“In all, the SLEP will extend the service life by a minimum of 20 years. Caterpillar Defense, LeBlanc, Oil States, Advanced AC and Trident Marine Systems are some of the key industry players supporting Swiftships’ LCU 2000 SLEP programme.” Swiftships has expanded its capabilities for this LCU contract by acquiring a dry dock for the berthing of the vessel under SLEP and hiring specific support personnel, including a dock master and two dedicated US Army (retired) programme managers. “Swiftships is looking forward to ‘slepping’ the Army’s additional LCU 2000s during Phase 2 with an added 20 vessels, both continental US (CONUS) and out of CONUS.” Mr Shah added that Swiftships has been working very closely with an autonomous system provider to integrate unmanned capability into its stellar platforms ranging from 175ft to 220ft for longer missions. Recently, a Swiftships-built vessel was selected by the USN on Program Overlord (Phase 1). Swiftships is also working very closely with both the USN and integrators to provide an unprecedented solution, where weight and range are the main factors of competition. Swiftships’ ownership of design and years of experience servicing oil and gas platforms give it the unique edge over other shipbuilders. “As a result, Swiftships is opening up its New Iberia facility to expand shipbuilding activity to meet the continued demand for its military platform in the Middle East,” revealed Mr Shah. The company is also on contract to convert a US Air Force parasail vessel into an Osprey landing platform and has also been awarded an Air Force contract to overhaul the 36m missile retriever-class.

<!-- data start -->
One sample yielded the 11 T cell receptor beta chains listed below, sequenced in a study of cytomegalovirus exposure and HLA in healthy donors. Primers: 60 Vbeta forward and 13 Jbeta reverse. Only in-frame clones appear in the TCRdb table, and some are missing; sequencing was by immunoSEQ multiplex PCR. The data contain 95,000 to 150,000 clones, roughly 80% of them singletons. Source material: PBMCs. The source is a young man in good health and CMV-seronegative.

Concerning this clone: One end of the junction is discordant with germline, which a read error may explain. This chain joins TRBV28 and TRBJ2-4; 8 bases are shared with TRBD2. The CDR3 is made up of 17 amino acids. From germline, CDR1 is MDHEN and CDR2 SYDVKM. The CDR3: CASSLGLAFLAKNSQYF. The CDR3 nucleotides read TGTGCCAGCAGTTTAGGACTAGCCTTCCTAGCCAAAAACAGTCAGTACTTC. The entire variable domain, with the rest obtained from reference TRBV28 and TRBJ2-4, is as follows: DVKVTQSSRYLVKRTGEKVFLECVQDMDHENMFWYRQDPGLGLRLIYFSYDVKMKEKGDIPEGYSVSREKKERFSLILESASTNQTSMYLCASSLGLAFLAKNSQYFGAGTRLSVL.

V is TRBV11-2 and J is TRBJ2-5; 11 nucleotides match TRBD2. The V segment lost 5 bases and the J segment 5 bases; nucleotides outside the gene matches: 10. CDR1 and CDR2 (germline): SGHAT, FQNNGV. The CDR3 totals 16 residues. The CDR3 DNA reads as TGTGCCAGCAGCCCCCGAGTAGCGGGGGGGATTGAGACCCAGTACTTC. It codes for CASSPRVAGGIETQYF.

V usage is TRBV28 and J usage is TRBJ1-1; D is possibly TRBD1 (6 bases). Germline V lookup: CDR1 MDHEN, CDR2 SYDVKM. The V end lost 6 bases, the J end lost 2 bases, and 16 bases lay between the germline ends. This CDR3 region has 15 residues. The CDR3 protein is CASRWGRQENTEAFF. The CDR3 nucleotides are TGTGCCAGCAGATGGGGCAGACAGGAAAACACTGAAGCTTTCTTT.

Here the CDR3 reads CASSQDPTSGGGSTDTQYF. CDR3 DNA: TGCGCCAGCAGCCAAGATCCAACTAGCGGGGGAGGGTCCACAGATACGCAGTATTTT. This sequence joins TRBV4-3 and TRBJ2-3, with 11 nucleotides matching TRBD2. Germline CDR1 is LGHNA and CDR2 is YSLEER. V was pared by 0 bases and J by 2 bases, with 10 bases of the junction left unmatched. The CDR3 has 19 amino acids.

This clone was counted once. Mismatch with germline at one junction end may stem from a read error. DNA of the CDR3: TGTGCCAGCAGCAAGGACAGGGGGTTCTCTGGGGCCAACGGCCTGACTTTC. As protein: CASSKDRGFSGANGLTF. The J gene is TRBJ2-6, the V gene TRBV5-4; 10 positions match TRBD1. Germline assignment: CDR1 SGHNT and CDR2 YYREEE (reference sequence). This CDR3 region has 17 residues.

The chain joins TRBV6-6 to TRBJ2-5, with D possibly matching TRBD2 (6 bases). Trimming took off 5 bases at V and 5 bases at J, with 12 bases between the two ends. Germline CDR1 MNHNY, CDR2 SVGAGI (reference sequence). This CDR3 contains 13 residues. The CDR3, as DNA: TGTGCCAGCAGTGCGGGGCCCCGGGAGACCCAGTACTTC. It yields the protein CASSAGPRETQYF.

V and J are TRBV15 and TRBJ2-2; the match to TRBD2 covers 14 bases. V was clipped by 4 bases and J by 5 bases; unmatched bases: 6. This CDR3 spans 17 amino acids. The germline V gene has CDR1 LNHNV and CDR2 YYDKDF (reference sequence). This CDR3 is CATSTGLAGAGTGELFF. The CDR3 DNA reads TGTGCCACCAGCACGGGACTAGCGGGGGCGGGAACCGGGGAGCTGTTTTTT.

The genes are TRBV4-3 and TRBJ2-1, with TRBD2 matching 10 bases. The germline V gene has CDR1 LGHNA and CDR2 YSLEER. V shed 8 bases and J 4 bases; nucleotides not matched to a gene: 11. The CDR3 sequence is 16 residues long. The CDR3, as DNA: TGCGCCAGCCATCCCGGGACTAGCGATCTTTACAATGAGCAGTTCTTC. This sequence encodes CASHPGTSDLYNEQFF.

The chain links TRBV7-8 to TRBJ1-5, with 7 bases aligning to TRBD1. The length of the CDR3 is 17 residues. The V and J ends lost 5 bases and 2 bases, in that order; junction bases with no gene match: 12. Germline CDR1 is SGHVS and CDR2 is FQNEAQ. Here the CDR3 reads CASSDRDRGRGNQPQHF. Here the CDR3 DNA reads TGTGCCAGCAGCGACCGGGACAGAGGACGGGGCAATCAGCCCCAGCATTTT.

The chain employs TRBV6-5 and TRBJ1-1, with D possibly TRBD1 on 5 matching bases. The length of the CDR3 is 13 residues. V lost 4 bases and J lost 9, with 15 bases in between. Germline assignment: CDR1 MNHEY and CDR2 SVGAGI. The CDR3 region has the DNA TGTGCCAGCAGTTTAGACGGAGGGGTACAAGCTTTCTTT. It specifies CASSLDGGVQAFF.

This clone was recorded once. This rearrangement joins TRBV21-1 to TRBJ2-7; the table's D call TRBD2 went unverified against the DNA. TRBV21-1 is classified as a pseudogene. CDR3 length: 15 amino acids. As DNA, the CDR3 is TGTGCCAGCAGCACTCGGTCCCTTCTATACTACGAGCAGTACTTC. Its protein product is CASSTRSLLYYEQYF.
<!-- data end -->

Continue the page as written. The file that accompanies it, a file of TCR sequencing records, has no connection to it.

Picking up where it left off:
Middle East and the World